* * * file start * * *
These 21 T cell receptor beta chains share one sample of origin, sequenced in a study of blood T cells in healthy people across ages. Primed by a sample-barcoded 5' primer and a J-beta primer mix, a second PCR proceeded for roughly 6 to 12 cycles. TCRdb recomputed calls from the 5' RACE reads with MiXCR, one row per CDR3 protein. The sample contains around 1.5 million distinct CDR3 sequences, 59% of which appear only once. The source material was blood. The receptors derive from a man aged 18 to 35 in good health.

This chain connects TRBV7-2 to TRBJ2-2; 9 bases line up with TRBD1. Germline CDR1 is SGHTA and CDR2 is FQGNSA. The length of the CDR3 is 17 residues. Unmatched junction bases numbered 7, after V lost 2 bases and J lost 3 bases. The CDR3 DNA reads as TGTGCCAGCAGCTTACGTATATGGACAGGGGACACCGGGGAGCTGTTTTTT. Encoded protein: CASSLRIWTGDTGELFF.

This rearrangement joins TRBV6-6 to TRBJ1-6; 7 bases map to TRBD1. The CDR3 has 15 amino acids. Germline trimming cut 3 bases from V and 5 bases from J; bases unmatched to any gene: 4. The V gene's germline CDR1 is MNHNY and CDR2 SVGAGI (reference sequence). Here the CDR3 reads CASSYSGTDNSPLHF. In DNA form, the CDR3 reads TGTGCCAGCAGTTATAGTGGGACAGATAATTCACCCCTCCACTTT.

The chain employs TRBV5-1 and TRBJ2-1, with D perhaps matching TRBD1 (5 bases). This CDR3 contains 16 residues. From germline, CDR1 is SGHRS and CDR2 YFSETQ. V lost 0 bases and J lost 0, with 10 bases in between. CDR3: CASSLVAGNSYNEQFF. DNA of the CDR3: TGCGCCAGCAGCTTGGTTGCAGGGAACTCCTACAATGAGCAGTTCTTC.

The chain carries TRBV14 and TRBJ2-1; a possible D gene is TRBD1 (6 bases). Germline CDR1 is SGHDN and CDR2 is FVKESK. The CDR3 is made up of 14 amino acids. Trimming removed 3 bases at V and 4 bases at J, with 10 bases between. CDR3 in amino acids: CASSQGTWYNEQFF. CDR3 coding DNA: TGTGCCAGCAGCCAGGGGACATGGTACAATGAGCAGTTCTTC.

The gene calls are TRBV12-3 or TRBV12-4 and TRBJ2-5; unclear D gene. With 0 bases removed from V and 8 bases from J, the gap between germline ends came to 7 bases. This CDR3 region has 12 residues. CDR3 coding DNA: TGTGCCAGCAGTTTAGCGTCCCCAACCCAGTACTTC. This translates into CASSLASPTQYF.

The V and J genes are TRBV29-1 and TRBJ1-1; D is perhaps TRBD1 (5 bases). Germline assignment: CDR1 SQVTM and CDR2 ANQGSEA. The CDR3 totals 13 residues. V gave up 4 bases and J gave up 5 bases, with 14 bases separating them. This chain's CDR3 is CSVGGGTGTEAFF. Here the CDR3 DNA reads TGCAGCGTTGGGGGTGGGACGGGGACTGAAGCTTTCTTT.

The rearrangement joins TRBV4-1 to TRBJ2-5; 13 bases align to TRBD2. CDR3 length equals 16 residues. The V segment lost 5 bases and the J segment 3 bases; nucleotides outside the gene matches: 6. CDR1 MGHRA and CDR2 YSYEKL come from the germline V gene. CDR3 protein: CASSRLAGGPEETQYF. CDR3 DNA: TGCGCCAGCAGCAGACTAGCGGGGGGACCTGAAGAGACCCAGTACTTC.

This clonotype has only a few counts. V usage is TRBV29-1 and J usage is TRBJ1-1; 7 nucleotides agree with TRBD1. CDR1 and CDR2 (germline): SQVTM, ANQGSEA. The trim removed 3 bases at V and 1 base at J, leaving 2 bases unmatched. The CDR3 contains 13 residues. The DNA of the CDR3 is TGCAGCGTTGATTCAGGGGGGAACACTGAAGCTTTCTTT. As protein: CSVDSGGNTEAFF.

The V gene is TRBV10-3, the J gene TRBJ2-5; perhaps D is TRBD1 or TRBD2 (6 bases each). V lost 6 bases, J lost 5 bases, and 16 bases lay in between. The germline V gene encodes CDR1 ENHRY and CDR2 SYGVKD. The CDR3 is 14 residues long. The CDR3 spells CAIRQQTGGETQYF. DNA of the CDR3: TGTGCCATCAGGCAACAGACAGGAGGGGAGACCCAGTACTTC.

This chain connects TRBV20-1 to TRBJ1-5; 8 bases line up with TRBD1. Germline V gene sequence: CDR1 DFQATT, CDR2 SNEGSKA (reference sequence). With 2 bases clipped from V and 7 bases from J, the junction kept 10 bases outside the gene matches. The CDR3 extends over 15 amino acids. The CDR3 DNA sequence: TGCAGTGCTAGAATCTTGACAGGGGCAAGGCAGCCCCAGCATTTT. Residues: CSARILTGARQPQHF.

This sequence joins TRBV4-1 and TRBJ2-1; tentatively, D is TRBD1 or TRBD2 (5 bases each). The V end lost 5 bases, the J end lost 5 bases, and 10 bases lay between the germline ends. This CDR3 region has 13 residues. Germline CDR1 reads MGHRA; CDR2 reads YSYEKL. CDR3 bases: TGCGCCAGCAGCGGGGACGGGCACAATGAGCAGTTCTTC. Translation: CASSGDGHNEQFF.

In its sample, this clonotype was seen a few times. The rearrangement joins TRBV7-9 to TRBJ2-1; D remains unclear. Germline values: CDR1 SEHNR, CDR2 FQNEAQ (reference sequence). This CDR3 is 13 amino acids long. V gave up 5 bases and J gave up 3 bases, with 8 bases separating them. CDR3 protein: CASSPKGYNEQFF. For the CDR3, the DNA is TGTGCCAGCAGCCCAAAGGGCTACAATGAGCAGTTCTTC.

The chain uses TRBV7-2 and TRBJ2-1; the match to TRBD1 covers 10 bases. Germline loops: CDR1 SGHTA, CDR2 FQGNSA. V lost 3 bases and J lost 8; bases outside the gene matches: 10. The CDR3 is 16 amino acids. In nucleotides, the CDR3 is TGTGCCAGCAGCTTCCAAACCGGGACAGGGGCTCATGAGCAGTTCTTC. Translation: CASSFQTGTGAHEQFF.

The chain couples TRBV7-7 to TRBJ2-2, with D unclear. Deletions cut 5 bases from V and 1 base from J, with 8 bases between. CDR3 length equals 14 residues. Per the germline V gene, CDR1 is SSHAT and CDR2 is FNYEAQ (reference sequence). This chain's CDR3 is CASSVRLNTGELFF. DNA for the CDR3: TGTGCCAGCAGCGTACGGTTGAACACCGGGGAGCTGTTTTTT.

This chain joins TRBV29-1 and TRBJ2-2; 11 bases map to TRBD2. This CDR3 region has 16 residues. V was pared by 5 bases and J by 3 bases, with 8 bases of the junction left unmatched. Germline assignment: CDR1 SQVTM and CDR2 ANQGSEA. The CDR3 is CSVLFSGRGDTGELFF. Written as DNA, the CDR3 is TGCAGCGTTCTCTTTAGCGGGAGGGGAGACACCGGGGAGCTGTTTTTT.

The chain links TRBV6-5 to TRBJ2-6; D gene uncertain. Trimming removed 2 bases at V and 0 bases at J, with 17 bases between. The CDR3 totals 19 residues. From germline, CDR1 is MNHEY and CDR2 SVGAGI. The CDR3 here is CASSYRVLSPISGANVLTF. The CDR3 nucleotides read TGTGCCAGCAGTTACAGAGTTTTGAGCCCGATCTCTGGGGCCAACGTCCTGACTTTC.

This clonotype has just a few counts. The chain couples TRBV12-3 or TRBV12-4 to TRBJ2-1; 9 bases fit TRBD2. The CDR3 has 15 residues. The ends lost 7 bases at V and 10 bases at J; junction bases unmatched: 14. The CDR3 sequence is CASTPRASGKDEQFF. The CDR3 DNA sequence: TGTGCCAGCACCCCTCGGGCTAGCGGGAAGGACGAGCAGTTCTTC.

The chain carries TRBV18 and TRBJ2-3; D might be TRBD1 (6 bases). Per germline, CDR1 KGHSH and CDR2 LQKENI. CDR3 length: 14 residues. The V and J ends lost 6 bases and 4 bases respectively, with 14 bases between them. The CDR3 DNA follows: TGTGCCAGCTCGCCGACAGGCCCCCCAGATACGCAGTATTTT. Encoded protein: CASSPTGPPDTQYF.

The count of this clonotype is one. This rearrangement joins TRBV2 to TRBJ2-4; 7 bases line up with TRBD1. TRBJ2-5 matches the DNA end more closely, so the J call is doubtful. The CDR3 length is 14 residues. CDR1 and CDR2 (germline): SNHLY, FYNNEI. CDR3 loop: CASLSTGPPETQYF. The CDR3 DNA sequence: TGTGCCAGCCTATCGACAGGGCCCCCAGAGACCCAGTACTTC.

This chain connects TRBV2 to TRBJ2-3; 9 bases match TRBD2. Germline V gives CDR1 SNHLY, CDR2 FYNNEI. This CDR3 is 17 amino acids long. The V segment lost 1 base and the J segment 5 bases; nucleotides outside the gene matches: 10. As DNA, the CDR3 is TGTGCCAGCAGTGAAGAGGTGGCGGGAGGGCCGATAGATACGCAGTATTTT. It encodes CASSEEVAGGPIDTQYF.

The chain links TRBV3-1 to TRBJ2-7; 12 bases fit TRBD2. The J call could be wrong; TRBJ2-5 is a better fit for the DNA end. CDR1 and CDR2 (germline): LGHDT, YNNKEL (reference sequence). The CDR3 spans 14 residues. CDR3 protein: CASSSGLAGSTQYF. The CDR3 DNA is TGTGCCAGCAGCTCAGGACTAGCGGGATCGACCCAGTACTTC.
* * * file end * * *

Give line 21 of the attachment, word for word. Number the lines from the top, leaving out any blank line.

This chain connects TRBV2 to TRBJ2-3; 9 bases match TRBD2. Germline V gives CDR1 SNHLY, CDR2 FYNNEI. This CDR3 is 17 amino acids long. The V segment lost 1 base and the J segment 5 bases; nucleotides outside the gene matches: 10. As DNA, the CDR3 is TGTGCCAGCAGTGAAGAGGTGGCGGGAGGGCCGATAGATACGCAGTATTTT. It encodes CASSEEVAGGPIDTQYF.